In this paragraph I will state the main claim that the research makes, making appropriate use of “scare quotes” to ensure that it’s clear that I have no opinion about this research whatsoever.

In this paragraph I will briefly (because no paragraph should be more than one line) state which existing scientific ideas this new research “challenges”.

This paragraph elaborates on the claim, adding weasel-words like “the scientists say” to shift responsibility for establishing the likely truth or accuracy of the research findings on to absolutely anybody else but me, the journalist.

In this paragraph I will state in which journal the research will be published. I won’t provide a link because either a) the concept of adding links to web pages is alien to the editors, b) I can’t be bothered, or c) the journal inexplicably set the embargo on the press release to expire before the paper was actually published.

I will preface them with “it is believed” or “scientists think” to avoid giving the impression of passing any sort of personal judgement on even the most inane facts.

This paragraph will explain that while some scientists believe one thing to be true, other people believe another, different thing to be true.

[Note from Jo, except of course in Climate science, where there are no institutions paid to “believe a different thing”, and none of the journo’s are brave enough to interview a scientist called a “denier” lest they get called that too. The phrase bk bk bk comes to mind.]

In this paragraph I will provide balance with a quote from another scientist in the field. Since I picked their name at random from a Google search, and since the research probably hasn’t even been published yet for them to see it, their response to my e-mail will be bland and non-committal.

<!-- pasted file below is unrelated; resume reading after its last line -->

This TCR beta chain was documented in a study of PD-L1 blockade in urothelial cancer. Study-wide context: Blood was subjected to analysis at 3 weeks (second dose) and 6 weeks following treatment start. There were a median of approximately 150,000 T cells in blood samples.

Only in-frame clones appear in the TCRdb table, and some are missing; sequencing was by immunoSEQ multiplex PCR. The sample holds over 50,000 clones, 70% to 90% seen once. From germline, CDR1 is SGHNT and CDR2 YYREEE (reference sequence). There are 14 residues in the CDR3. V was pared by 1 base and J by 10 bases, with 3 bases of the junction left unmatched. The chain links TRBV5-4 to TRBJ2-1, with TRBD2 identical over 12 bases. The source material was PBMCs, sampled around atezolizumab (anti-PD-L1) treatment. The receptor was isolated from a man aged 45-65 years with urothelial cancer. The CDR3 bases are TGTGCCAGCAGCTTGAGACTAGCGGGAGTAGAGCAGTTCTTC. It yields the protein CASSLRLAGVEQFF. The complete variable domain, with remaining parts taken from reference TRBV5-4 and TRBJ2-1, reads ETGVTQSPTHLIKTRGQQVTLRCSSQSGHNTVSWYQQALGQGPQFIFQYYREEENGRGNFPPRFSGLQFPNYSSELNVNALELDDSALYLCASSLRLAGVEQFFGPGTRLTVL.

“The research is useful”, they will say, “and gives us new information. However, we need more research before we can say if the conclusions are correct, so I would advise caution for now.”

Read more at The Guardian

Where are the girls?

Martin also asked where all the science blogging girls were and has assembled quite a nice list. Perhaps someone might let him know about Jennifer Marohasy, Judith Curry, Donna LaFramboise, Maggie Thauersköld Crusell’s Skeptic Blog and yours truly. I trust he’ll welcome the additions. And just in case he’s wondering, when Richard Black from the BBC asked why there weren’t many female climate bloggers I explained exactly why with: “Why don’t women want to face the global bullies? I can’t imagine”.

And if you’re wondering, do I call myself a science journalist? No. Call me a science commentator, even a science polemicist. People who debate whether they should “balance” a science article are missing the point.

“Opinions” be damned. Don’t aim for balance, aim for reason and evidence.

H/t to the commenter who gave me the link for this article…  I just wish I could find that comment again so I could thank you properly. I’m grateful!  🙂